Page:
You are also right to say that few believers can be won over with rational arguments; nevertheless, it should be a tad more difficult for them to argue against maths and physics :)

          • In reply to #41 by ZedBee:

            In reply to #40 by Mr Greene:

            You have me at a disadvantage there, Mr Green…

            For the First Intermediate Period, when there was great political instability in Egypt, I have the names of 8 Pharaohs in Dynasty VIII (2160-2150 BC), 9 Pharaohs in Dynasty IX (2150-2135) and 4 Pharaohs in Dynasty X (21…

            Ankhtifi wasn’t a Pharaoh, rather he was a minor noble (Nomarch of Hieraconpolis), one of his titles is Prince so maybe a lesser son of a Pharaoh but obviously he doesn’t appear in the list of kings. He may have been contemporary with Mentuhotep I.

  20. Ah, the power of myth ! Yes of course the exodus was a fictional event. The fact that it has been incorporated into the Bible does not surprise me. As far as I’m aware, no biologist has ever found a “great fish” in which a man could survive for three days. There is no corroberating evidence that Jaweh held up the sun for a day so that Joshuah and his bloodthirsty supporters could continue with their slaughter of their enemy. Unfortunately for the authors of the Bible, the Chinese were avid sky watchers and made no records of such an extraordinary event. The talking snake, the Flood, the virgin birth, the walking on water and all the other cobblers in the Bible, are glossed over by the believers, or most of them, as metaphors, allegories and the like. It’s autumn nearly and fruit picking time for the believers ! Glory be to God for the harvest, and the people who actually grew the crops can feel humble and grateful to Him ! So so many myths.

    I am reminded of the late great detective Sherlock Holmes of 221 B Baker Street, London. The great man has barely left this earthly vale of tears just over 100 years ago, and a thriving industry of Holmes’ memorabilia has sprung up. Whole societies discuss the stories of the great man’s achievements. There is even a Sherlock Holmes museum in Baker Street (wrong address), with a model Victorian policeman outside. Surely all this could not be based on pure fiction ?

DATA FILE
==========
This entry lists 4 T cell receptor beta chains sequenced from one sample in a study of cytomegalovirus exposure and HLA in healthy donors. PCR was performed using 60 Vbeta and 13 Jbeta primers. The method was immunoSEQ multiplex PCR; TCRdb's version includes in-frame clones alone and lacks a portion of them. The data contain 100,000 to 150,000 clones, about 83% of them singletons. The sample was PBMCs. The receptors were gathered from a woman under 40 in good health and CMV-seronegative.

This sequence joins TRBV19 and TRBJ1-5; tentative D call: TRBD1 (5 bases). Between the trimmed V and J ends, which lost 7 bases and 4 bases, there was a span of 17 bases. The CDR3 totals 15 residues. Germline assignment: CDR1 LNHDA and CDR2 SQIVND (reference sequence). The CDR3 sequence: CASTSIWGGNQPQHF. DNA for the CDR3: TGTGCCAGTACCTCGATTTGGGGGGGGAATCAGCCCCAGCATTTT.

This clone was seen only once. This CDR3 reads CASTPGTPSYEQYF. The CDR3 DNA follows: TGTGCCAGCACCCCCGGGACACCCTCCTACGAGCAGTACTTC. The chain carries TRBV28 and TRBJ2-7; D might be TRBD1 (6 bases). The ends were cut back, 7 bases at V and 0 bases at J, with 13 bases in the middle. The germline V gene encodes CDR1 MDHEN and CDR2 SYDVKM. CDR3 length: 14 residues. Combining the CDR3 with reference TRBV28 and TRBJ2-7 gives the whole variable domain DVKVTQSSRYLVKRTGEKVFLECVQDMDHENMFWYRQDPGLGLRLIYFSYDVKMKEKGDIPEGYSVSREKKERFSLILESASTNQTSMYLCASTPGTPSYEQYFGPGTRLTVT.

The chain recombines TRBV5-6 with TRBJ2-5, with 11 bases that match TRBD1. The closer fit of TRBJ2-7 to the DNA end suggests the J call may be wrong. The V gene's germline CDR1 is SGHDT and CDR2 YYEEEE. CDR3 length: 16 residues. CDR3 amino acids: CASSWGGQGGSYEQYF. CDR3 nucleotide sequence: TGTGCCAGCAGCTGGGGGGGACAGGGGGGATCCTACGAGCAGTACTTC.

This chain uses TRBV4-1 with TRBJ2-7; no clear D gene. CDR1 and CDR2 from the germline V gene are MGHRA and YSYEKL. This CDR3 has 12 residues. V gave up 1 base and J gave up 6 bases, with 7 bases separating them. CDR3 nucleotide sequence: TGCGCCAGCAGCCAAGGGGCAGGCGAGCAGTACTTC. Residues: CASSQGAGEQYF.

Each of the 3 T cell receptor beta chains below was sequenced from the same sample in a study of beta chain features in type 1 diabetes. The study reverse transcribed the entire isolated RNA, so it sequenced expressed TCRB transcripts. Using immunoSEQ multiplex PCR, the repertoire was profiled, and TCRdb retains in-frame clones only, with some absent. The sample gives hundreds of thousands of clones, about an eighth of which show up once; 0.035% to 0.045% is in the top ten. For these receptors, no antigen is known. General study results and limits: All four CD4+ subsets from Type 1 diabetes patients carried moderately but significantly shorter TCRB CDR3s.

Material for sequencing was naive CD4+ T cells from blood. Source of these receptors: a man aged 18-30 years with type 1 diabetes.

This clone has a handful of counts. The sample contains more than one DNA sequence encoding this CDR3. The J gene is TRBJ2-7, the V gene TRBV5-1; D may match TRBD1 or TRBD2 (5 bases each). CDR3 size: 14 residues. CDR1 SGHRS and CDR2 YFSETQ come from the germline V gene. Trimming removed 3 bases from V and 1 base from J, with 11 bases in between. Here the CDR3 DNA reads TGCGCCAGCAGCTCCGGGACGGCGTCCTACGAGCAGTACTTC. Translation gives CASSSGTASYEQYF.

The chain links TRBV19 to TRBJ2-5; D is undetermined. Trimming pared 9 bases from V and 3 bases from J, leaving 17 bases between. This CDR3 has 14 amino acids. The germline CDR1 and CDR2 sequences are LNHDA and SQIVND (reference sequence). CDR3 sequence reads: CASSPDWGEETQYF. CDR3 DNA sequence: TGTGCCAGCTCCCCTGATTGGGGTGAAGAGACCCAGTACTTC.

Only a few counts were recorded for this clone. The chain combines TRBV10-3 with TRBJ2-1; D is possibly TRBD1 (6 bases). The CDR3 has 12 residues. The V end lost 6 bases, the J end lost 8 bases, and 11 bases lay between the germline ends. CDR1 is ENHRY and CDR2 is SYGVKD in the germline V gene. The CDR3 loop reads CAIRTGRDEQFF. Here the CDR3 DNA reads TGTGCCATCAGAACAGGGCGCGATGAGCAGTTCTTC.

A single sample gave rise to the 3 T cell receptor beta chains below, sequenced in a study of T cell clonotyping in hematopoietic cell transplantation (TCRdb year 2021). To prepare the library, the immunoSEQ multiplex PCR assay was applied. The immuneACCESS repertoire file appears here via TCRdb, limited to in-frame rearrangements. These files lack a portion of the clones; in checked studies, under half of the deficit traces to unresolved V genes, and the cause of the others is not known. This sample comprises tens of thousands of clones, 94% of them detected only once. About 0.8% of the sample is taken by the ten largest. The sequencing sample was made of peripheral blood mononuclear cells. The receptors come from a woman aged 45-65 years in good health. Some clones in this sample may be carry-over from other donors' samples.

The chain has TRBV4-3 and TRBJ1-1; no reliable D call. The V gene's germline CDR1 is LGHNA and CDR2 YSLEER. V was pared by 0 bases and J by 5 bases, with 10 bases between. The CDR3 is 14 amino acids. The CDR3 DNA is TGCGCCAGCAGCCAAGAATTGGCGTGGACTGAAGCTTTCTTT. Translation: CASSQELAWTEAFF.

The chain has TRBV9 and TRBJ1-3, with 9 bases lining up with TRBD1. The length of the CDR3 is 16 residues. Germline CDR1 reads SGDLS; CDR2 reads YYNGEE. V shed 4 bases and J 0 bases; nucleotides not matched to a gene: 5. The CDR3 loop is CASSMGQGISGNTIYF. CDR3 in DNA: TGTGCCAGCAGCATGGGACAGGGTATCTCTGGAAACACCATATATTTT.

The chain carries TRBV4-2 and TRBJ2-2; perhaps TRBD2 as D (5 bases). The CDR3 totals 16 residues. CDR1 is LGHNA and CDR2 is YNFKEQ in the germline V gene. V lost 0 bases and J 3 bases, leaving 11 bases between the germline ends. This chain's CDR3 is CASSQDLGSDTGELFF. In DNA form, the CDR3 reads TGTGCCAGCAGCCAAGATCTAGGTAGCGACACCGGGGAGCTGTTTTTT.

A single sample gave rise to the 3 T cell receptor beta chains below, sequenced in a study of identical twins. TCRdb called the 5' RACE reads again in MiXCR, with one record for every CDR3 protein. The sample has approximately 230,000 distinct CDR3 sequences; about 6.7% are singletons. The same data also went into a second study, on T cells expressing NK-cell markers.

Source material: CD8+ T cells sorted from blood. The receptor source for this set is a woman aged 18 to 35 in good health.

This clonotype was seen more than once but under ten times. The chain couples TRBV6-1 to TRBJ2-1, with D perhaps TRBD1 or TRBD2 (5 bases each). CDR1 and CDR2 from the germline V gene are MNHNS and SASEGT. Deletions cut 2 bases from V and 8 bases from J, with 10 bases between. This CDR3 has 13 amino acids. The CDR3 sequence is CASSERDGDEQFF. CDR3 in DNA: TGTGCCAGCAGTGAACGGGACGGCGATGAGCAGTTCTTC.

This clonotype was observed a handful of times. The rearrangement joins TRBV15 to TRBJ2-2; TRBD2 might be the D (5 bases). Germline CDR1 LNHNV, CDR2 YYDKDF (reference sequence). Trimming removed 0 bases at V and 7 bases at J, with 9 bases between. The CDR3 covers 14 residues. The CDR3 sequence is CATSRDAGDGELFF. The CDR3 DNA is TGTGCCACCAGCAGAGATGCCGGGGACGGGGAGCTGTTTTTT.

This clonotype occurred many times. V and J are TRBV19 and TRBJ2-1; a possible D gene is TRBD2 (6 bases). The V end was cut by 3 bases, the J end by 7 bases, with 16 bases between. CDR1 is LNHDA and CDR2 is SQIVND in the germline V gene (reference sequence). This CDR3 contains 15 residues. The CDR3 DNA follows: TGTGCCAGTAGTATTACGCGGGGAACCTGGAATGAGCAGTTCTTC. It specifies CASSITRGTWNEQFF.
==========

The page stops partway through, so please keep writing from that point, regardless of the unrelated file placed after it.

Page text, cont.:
As to the Robin Hood museum in Nottingham, – please spare me !

  21. I don’t think we even need to go to Exodus, though it is true that there is absolutely no evidence to support even a whit of the events mentioned.

    Genesis is riddled with stories that have no evidence, beyond the multiple creation stories and the incestuously inaccurate society building. No evidence for the Ark, the tower of Babel, the creation of Israel as mentioned in it, the struggle Jacob has with the angel, any of the people living ridiculously long lives, Enoch being taken into Heaven without seeing death…none of this is either provable or has any archaeological evidence to support it.

    It has been mentioned several times that obviously evidence has no bearing on people who take such fantastical stories on faith (ironic that the Jews themselves don’t take the stories literally, and they wrote it). But I’d be more interested in finding out if there is any part of the bible that has any archaeological evidence to back it. We could be here for days documenting the stuff that can’t be proven or simply never happened.

    Clearly the book is a work of fiction, but are any of the stories based on any events that happened?